Not everybody is cheering. There are always a few malcontents who don’t love the Mafia. Over at the Huffington Post, Philip Slater in this week’s column asks, “Why is it that so many of my countrymen seem endlessly fascinated with the activities of a bunch of dumb thugs?”

Slater, a former sociology professor, has an answer, one that’s not particularly flattering. “Americans love the mafia because it represents a totally authoritarian system in which mistrust, cynicism, slavish obedience, and rash, violent decisions prevail. That seems to be the kind of world most Americans are looking for today.”

Well, not exactly. I suspect that what Americans find attractive in the Mafia (at least in these media portrayals) is its moral clarity. Here is a system that rewards its virtues —loyalty, respect, honor — and punishes transgressions surely and swiftly. If your real world is full of uncertainty and moral ambiguity, if virtue is not always rewarded and wickedness not always punished, you might take comfort at the end of the day in the unclouded vision of the media’s mafias.

Movies and TV are like dreams — stories we tell ourselves in the dark — and their relation to real life is as complicated as the relation between dreams and waking life. Sometimes these stories reflect the reality we live, sometimes they reflect an ideal we are striving for. But sometimes they provide a taste of the social and psychological nutrients that we don’t get enough of in everyday life. Slater himself wrote a book forty years ago about America’s unfulfilled need for community —The Pursuit of Loneliness, a fine book, still in print and still selling. Does the success of a show like “Friends” tell us that Americans now have community and spend a lot of time hanging out together in groups, lovingly involved in one another’s lives? Or does it tell us the opposite — that the American culture Slater saw in Pursuit is still with us, that we are mostly bowling alone, and that our lack of community is what brings us back week after week to be vicarious members of NBC’s happy, friendly bowling team?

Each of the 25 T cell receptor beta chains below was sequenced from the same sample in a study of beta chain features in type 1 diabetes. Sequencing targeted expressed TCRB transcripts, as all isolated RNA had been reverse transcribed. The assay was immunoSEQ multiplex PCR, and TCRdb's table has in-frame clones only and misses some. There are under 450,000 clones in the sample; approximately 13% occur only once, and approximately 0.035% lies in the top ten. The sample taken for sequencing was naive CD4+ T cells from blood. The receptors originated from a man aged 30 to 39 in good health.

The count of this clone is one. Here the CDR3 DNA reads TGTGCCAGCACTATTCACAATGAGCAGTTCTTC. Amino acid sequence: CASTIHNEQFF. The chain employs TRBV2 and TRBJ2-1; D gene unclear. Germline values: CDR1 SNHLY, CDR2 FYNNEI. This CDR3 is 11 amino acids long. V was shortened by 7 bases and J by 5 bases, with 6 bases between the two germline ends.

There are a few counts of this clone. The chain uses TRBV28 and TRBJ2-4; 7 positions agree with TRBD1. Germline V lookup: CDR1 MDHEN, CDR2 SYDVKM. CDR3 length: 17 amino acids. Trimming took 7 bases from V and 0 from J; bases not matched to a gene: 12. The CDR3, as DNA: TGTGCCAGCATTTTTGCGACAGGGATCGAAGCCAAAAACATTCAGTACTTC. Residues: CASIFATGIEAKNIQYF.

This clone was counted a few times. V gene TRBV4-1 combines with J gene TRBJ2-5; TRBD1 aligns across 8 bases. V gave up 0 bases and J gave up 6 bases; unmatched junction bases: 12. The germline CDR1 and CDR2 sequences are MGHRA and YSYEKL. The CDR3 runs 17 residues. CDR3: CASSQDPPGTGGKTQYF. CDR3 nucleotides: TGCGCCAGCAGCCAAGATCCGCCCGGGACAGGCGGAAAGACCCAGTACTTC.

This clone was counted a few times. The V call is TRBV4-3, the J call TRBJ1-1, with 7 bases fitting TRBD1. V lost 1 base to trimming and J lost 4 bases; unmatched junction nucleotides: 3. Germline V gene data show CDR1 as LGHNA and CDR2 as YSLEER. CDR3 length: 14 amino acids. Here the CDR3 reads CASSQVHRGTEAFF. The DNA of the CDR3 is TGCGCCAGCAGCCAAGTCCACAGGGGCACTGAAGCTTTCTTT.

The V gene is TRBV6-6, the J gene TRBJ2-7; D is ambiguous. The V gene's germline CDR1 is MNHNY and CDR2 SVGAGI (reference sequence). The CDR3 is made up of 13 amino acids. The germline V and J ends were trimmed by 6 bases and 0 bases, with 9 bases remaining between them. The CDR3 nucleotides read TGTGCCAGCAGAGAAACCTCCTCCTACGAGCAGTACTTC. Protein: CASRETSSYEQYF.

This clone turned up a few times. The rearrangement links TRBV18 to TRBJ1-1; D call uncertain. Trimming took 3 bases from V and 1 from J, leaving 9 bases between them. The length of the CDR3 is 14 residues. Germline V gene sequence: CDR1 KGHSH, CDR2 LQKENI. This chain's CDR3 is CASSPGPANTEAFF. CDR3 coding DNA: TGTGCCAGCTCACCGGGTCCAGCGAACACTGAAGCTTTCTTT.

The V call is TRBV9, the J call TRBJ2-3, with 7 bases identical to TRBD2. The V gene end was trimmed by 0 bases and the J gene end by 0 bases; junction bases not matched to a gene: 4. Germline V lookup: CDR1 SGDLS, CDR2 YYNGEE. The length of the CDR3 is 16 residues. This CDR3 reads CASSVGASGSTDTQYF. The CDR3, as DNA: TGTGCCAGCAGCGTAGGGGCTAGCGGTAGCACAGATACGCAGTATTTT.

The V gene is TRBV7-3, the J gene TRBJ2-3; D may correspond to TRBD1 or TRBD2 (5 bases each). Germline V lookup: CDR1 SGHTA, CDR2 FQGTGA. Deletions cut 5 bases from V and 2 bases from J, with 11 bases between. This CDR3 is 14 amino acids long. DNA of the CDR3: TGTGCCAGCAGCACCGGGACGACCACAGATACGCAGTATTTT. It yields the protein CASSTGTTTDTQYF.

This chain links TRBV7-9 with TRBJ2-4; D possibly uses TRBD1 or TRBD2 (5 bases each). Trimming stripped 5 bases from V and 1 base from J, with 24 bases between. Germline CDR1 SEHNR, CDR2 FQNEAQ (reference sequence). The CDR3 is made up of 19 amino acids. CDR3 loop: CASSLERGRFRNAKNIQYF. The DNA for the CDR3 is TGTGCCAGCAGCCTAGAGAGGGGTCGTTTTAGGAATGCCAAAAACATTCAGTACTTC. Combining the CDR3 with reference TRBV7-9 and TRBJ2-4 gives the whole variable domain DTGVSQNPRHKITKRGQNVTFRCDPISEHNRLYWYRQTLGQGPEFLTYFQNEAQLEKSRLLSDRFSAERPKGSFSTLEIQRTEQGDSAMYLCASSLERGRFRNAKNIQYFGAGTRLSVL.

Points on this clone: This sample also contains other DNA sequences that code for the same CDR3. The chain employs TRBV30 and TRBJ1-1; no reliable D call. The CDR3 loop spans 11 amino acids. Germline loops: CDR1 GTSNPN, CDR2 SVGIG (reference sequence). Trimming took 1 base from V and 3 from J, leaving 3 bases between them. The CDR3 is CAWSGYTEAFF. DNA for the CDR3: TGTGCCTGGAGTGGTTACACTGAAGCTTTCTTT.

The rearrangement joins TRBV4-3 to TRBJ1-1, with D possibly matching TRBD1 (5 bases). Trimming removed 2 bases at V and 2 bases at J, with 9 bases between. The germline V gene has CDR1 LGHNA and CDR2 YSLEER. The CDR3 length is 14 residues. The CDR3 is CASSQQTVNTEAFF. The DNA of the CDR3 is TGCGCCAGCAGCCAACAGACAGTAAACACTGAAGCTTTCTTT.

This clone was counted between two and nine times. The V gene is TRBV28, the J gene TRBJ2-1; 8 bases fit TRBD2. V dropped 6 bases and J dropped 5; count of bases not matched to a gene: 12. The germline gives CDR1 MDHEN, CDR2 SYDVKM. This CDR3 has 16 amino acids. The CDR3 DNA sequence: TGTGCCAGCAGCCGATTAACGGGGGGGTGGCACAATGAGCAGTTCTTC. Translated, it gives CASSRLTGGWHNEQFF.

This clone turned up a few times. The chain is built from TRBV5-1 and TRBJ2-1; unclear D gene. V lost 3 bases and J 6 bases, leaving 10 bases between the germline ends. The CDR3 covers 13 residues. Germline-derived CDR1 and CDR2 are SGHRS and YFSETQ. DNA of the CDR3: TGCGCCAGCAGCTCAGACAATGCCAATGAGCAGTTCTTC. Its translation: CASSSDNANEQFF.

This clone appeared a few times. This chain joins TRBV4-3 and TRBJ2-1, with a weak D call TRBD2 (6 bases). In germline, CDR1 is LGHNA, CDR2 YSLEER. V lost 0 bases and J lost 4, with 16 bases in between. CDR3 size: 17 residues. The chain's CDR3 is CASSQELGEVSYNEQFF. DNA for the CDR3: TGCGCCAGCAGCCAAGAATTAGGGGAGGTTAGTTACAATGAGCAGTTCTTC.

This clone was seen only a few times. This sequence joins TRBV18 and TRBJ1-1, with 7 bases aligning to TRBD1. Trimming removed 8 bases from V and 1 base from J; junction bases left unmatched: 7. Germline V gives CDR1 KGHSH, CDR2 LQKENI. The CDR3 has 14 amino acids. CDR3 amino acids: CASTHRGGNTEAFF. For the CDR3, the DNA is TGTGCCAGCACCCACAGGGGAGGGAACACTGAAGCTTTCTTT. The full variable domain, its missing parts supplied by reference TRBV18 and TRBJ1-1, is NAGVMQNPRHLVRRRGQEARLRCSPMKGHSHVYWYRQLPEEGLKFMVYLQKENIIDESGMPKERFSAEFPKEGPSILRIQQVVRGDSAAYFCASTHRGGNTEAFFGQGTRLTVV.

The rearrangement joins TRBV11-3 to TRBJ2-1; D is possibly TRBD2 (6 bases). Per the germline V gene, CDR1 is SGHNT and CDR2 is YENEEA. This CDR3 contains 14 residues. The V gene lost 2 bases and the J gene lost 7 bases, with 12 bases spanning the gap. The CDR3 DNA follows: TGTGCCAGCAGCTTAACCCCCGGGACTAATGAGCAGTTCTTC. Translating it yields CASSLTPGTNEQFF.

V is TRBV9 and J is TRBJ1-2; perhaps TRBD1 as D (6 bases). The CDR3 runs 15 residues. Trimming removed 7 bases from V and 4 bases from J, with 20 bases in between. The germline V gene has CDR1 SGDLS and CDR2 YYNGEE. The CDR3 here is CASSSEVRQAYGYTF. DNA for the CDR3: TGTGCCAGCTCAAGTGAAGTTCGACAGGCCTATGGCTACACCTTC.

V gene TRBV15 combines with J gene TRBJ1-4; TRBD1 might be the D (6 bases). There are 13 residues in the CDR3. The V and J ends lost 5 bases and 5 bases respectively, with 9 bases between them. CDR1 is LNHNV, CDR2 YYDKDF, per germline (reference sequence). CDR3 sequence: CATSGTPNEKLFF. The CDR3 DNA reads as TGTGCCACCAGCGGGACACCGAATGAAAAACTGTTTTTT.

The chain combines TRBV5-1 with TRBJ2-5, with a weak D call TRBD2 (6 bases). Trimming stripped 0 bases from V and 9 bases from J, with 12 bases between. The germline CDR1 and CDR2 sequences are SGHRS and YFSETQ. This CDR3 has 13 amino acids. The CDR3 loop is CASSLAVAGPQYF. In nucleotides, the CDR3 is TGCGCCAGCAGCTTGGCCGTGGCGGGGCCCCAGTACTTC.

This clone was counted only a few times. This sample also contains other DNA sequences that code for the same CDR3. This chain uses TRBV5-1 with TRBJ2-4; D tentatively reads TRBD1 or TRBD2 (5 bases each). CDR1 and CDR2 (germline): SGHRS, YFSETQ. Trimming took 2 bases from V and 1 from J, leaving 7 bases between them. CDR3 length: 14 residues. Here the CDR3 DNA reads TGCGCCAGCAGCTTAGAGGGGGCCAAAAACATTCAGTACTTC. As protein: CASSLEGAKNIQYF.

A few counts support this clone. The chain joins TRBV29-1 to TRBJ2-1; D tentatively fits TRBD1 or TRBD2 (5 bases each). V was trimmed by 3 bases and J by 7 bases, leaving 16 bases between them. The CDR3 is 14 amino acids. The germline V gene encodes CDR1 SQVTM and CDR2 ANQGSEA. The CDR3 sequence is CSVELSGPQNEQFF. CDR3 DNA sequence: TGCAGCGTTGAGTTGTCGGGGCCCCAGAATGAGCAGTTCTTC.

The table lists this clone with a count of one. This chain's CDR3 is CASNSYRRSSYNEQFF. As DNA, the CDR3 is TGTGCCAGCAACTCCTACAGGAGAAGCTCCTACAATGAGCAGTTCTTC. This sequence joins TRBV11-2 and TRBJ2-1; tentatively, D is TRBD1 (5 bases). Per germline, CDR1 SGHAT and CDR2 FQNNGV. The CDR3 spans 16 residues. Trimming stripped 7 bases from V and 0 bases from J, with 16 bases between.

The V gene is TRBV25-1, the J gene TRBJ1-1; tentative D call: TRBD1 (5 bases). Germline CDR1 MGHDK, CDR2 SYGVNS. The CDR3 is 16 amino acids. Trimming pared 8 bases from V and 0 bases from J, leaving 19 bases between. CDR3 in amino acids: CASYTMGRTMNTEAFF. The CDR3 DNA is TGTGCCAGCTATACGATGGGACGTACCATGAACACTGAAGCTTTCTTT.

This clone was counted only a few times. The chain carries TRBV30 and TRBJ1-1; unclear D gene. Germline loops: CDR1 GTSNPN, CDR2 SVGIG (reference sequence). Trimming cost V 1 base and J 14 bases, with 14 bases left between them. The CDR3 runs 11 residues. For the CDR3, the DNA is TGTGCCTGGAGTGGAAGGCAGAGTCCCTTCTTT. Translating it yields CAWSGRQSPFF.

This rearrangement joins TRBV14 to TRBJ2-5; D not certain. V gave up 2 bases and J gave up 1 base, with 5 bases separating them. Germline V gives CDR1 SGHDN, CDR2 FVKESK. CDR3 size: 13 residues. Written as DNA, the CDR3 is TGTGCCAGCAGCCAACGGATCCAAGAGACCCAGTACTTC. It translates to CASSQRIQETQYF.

If “Friends” is a response to the felt need for community, Mafia movies may be a response to the desire for order and control. Our fascination with Mafia authoritarianism in the media may reflect the frustrations of freedom and democracy. As Donald Rumsfeld put it, “democracy is messy.” For some segment of the population, the neatness of a truly authoritarian government would be a tempting reality. But at some level, we also recognize that it’s a package deal, and that along with the clarity, honor, and other virtues, come the perils that Slater points out — the mistrust, rigidity, and lack of freedom.

Slater is obviously and justifiably disappointed with his fellow Americans these days. He sees a link between ratings for “The Sopranos” and the vote for George Bush. “Americans were so willing to elect and re-elect the most secretive, despotic, and anti-democratic administration in the history of our nation.”

Even if that’s what Bush voters had in mind (and most of them probably didn’t), Bush will still have been in office for only eight years, and in the last two of those years his power will be greatly checked. Undoubtedly, he will have been able to do considerable long-term damage to foreign policy and perhaps to the economy and the environment. But as for government, in the long run Bush may have done for the Republican party what Goldwater did for it in 1964, and he may have done for secretive manipulation what Nixon did for it in 1974. You can see reversal, the swing towards the democratic (and the Democratic) in the election of 2006.

Authoritarianism has always had some allure to some Americans, especially in times of crisis. In the Depression, people like Huey Long and Father Coughlin played to this sentiment with some success. But in the end they failed, and most people today have never heard of them. To some extent, it’s because of the eventual good sense of the American people, who can distinguish between entertainment and reality. They may like to watch NASCAR, but that doesn’t mean that they want to go out on the highway and smash up their cars. But more likely, our success in avoiding a Godfather government stems from the enduring institutions of our society and government.

Where There's Smoke

April 10, 2007
Posted by Jay Livingston

There’s a campaign afoot to have movies rated R if they have smoking in them. I’ve seen signs on cabs, on bus stops. If a studio wants its movie rated PG-13, it’ll have to hide the cigarettes.

“What a dumb idea,” says my son the teenager.

I remember that a year or so ago I took him and a friend of his to see “Good Night and Good Luck,” George Clooney’s film about Edward R. Murrow, CBS, and their clash with Sen. McCarthy. The boys were fifteen and thirteen (my wife took the friend’s sister, age eight, to see the unfortunate remake of “The Pink Panther” on another screen at the Cineplex).